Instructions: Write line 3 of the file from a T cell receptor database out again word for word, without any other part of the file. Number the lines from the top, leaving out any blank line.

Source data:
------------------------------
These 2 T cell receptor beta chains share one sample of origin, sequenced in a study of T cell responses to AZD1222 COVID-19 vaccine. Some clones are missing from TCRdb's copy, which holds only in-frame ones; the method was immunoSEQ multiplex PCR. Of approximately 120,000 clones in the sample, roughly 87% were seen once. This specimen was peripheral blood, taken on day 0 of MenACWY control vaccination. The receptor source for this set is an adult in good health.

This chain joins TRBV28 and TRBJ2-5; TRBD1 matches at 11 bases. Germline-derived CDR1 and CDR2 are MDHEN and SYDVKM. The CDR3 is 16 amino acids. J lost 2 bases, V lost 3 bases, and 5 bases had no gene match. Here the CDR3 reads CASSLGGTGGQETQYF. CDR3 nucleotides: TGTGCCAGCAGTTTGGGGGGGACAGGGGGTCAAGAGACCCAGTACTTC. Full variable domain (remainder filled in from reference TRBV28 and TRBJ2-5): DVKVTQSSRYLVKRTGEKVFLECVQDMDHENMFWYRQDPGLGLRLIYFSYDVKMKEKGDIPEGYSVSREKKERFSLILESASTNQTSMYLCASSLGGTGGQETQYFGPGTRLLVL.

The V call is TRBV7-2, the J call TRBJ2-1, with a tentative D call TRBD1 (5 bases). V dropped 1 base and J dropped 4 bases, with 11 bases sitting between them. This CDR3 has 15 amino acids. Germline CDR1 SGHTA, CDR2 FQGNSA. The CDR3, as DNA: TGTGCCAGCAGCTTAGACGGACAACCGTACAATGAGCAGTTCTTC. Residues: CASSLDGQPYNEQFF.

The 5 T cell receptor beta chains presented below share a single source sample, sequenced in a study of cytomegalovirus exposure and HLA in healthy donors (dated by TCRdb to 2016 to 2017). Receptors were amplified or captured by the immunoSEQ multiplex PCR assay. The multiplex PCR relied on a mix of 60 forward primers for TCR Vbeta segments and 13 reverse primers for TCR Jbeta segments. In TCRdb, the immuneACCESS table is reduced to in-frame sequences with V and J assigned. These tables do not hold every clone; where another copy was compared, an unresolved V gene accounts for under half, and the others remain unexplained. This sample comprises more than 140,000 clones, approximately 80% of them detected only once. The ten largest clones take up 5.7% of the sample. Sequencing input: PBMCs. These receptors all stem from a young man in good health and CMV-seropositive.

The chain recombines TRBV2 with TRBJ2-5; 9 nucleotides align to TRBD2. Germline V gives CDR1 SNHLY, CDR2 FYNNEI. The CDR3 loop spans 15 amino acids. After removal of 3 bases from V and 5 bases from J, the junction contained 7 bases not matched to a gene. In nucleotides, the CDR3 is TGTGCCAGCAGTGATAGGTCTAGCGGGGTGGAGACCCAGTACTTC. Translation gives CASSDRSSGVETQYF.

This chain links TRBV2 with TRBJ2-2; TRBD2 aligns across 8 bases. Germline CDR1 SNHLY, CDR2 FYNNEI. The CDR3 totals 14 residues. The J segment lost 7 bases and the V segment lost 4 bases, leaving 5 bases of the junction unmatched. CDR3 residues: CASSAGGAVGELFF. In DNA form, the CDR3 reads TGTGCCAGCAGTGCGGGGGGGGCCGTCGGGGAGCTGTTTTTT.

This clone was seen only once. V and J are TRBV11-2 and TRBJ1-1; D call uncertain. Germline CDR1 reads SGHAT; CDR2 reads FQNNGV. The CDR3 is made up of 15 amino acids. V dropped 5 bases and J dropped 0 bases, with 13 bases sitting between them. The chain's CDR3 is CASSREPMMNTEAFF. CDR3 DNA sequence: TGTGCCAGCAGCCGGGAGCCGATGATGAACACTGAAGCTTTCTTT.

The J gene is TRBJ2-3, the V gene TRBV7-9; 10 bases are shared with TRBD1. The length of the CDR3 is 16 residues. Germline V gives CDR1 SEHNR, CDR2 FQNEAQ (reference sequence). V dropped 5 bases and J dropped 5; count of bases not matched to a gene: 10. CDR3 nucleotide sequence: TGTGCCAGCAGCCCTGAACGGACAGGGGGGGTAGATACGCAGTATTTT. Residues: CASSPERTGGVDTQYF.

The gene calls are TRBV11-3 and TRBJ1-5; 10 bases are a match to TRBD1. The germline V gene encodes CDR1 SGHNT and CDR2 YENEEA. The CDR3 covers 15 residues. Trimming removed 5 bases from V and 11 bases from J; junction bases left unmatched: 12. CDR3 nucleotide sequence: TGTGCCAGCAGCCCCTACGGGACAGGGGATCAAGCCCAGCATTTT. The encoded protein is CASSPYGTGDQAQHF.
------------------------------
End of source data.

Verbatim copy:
The V call is TRBV7-2, the J call TRBJ2-1, with a tentative D call TRBD1 (5 bases). V dropped 1 base and J dropped 4 bases, with 11 bases sitting between them. This CDR3 has 15 amino acids. Germline CDR1 SGHTA, CDR2 FQGNSA. The CDR3, as DNA: TGTGCCAGCAGCTTAGACGGACAACCGTACAATGAGCAGTTCTTC. Residues: CASSLDGQPYNEQFF.